In Hamilton, more than 1,000 people suffer from stroke each year. In 2017 and 2018, Hamilton Paramedic Service has transported approximately 1,397 suspected stroke cases. Of those cases, half were men and half were female, with the majority aged over 40 years.

“Knowing the signs of stroke could save your life, or the life of someone you love.”

Heart & Stroke Director of Ontario Mission, Karen Trainoff, is delighted to expand the reach of the FAST campaign through this partnership with Hamilton Paramedic Service and Hamilton Health Sciences.

“We know that public awareness increases in communities that have FAST decals on their vehicles. We are pleased to know that people will be reminded of the FAST signs of stroke every time they see a Region X ambulance,” says Ms.Trainoff. “Our objective is to ensure that all Canadians, no matter where they live or how old they are, know and remember the FAST signs of stroke.”

Stroke facts

  • A stroke is a sudden loss of brain function.
  • 62,000 strokes occur in Canada each year – that is one stroke every nine minutes.
  • 83 per cent of those who have a stroke and make it to hospital will now survive.
  • Brain cells die at a rate of 1.9 million per minute during stroke.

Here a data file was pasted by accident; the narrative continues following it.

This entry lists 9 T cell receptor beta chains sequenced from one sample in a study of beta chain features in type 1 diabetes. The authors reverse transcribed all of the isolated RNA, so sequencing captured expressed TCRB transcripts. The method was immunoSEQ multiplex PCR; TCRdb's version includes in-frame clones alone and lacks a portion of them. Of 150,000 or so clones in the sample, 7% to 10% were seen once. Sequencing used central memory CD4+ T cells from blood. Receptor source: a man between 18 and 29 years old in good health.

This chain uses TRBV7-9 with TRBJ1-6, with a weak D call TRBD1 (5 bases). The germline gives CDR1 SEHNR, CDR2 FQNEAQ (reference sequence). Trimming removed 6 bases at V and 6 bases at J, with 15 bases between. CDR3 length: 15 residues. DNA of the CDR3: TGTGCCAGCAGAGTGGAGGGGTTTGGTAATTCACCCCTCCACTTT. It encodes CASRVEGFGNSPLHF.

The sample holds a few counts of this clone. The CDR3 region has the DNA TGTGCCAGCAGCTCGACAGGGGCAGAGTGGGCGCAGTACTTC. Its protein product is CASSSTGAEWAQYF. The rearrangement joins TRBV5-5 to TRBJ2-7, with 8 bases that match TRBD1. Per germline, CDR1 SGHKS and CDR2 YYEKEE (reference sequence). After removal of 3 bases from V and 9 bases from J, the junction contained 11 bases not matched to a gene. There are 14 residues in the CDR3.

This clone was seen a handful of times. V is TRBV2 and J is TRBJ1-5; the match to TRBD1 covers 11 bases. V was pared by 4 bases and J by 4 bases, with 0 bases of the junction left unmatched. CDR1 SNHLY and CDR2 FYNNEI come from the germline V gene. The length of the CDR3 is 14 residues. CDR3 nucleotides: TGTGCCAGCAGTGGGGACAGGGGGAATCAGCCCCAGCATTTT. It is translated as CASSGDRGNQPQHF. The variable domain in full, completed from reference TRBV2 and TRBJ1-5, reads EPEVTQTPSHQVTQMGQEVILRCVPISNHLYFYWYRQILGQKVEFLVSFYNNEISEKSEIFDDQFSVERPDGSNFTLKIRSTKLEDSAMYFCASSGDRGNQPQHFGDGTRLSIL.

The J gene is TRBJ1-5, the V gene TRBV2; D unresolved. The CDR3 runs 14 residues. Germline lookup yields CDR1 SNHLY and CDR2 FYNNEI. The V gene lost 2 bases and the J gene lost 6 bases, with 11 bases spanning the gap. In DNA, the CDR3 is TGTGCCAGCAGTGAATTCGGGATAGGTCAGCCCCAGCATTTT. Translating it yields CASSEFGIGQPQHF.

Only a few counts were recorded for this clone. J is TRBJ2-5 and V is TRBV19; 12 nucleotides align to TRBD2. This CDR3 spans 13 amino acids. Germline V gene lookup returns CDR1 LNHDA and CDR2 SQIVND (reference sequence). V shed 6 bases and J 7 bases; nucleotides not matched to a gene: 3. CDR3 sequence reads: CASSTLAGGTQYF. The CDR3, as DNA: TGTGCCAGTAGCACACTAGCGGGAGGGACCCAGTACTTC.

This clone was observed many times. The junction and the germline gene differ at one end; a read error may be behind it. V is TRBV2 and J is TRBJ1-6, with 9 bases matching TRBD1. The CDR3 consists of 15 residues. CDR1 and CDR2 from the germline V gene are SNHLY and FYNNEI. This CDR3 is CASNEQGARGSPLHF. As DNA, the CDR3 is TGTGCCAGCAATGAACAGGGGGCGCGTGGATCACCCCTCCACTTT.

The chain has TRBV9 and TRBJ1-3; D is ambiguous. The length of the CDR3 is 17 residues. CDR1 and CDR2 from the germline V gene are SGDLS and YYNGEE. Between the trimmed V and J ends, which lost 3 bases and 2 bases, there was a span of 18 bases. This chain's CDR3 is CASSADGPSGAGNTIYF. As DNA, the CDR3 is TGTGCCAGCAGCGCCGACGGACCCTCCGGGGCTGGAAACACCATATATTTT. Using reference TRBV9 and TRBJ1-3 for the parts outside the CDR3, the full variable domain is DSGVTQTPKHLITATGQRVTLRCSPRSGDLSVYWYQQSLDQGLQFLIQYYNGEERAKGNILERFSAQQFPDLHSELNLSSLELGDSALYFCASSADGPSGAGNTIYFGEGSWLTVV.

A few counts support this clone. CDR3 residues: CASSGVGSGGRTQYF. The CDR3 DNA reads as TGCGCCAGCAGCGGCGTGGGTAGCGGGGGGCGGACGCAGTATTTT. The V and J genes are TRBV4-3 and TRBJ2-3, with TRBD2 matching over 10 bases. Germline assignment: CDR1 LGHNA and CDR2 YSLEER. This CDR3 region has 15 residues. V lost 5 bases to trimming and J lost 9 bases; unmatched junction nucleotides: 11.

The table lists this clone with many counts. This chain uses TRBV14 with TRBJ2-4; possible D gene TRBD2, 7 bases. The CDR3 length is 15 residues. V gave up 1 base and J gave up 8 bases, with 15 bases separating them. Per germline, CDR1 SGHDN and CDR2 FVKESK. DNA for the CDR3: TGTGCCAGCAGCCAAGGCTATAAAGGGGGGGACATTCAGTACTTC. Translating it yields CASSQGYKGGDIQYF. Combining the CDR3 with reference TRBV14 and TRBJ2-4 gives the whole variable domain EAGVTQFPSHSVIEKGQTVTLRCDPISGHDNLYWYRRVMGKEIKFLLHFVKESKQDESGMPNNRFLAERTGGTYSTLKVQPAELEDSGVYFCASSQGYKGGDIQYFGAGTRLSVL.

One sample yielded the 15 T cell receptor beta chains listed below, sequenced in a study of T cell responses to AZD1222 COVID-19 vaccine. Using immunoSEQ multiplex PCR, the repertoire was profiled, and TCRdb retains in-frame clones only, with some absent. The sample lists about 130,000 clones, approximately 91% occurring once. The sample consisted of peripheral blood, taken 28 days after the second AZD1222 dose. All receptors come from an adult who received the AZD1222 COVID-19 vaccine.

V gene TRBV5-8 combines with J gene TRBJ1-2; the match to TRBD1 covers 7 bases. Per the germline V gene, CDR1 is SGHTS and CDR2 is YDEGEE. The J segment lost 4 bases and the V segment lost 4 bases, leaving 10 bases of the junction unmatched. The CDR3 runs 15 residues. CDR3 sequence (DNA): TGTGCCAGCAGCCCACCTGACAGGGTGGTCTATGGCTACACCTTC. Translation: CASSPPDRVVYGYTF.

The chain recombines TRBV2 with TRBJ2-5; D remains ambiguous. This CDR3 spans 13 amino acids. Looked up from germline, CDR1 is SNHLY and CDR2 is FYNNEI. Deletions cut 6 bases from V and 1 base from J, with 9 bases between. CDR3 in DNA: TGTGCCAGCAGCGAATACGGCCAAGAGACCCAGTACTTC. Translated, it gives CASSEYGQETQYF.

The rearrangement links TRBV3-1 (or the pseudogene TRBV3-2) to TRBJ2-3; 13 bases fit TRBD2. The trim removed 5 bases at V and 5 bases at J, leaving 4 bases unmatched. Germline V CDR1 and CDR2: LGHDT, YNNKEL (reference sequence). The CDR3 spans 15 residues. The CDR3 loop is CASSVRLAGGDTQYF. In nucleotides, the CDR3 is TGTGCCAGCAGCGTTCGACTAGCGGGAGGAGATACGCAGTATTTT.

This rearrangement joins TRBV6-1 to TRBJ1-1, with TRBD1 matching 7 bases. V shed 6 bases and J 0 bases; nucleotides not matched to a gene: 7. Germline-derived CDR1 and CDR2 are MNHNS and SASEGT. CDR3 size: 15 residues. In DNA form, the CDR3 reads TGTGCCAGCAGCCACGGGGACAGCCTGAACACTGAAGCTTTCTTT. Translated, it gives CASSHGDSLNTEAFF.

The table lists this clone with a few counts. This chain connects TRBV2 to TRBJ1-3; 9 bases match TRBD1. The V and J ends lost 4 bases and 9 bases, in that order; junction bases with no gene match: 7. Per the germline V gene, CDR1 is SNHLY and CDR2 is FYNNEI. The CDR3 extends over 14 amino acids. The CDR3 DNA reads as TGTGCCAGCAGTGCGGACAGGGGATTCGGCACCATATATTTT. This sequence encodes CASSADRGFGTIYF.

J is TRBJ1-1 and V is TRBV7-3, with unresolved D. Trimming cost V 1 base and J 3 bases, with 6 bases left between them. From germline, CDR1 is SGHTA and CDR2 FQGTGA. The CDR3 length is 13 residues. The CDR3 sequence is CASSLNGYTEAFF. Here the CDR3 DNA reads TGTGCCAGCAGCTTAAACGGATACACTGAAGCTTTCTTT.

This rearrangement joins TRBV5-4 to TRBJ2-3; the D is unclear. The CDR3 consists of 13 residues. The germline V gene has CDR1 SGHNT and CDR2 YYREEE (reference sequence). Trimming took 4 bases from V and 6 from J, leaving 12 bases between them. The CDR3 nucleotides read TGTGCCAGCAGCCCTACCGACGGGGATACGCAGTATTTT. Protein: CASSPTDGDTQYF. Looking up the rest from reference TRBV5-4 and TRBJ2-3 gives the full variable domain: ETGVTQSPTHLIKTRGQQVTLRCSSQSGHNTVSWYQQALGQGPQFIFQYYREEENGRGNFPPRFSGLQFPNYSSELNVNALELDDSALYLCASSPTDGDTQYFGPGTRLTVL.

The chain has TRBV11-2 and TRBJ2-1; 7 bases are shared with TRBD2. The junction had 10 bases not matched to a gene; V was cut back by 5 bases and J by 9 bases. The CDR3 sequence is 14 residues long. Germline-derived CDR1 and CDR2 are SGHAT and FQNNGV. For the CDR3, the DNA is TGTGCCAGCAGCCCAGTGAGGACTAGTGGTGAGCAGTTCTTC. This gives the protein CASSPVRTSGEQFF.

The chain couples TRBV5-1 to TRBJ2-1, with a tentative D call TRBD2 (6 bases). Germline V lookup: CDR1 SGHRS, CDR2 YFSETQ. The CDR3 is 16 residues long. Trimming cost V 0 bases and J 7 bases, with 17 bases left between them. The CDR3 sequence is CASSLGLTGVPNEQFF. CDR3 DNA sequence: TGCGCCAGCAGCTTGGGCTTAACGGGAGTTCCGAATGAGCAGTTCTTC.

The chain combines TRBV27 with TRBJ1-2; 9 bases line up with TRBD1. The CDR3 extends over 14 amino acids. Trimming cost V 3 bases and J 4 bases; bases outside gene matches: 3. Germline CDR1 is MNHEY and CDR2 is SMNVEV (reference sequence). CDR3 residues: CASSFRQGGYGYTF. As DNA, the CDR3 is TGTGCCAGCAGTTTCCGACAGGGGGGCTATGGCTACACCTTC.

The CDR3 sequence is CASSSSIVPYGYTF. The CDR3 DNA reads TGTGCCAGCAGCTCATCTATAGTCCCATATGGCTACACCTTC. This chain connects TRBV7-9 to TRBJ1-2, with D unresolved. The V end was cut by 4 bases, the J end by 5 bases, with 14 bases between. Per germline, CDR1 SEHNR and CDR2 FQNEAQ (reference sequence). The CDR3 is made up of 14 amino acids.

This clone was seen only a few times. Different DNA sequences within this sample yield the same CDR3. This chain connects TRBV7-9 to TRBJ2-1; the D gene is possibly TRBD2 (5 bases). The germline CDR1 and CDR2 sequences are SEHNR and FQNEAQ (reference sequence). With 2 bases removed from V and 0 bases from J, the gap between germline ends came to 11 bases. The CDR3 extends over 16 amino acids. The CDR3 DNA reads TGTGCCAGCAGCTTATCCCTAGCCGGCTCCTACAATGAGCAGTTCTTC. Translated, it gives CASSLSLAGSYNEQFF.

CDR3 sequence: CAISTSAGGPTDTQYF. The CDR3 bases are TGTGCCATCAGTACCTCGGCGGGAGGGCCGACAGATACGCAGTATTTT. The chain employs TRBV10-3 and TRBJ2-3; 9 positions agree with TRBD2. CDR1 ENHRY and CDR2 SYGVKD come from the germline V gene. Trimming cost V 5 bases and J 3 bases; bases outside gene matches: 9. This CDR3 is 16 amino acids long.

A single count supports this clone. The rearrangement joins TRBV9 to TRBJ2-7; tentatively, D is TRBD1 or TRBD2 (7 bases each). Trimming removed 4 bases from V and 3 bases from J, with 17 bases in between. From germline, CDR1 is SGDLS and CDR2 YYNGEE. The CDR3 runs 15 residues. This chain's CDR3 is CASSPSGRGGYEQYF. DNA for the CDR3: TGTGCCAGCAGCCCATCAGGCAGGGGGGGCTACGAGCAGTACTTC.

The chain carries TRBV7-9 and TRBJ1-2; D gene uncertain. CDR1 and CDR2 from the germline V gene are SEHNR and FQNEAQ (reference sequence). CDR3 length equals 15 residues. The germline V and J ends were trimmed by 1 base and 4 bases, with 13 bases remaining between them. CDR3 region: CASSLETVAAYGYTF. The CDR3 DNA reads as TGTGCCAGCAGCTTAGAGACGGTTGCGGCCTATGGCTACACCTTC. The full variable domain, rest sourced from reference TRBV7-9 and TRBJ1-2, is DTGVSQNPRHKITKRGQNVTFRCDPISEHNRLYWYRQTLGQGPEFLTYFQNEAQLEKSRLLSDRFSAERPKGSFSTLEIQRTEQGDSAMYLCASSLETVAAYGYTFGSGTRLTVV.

• Each year, more than 13,000 Canadians die from stroke.
  • Hundreds of thousands of Canadians are living with the effects of stroke.
  • Stroke is a leading cause of acquired adult disability
  • Stroke can happen at any age. Stroke among people under 65 is increasing and stroke risk factors are increasing for young adults.
  • Half of Canadians report having a close friend or family member who survived a stroke.

For more information about the signs of stroke, visit

Lisa Fronzi, Sheila Price and Dr. Ng pose together

Stopping a stroke before it happens

Too young for a stroke?

Sheila Price works as a program secretary at Ron Joyce Children’s Health Centre (RJCHC). Every day, she walks past Hamilton General Hospital (HGH), home to the Stroke Prevention Clinic (SPC). The possibility of having a stroke never really crossed her mind—she was just 50, too young to be at risk, she thought.

Then she started to experience numbness and weakness. Her family encouraged her to visit her family doctor who immediately connected the dots between her symptoms. She suspected Sheila was experiencing transient ischemic attacks, also known as TIAs, or warning strokes. They are often followed by a full-blown stroke, especially if left untreated. Sheila’s family doctor referred her to the SPC.

“I’m really lucky she knew exactly what to do,” says Sheila. “Sending me to the Stroke Prevention Clinic was the right choice.”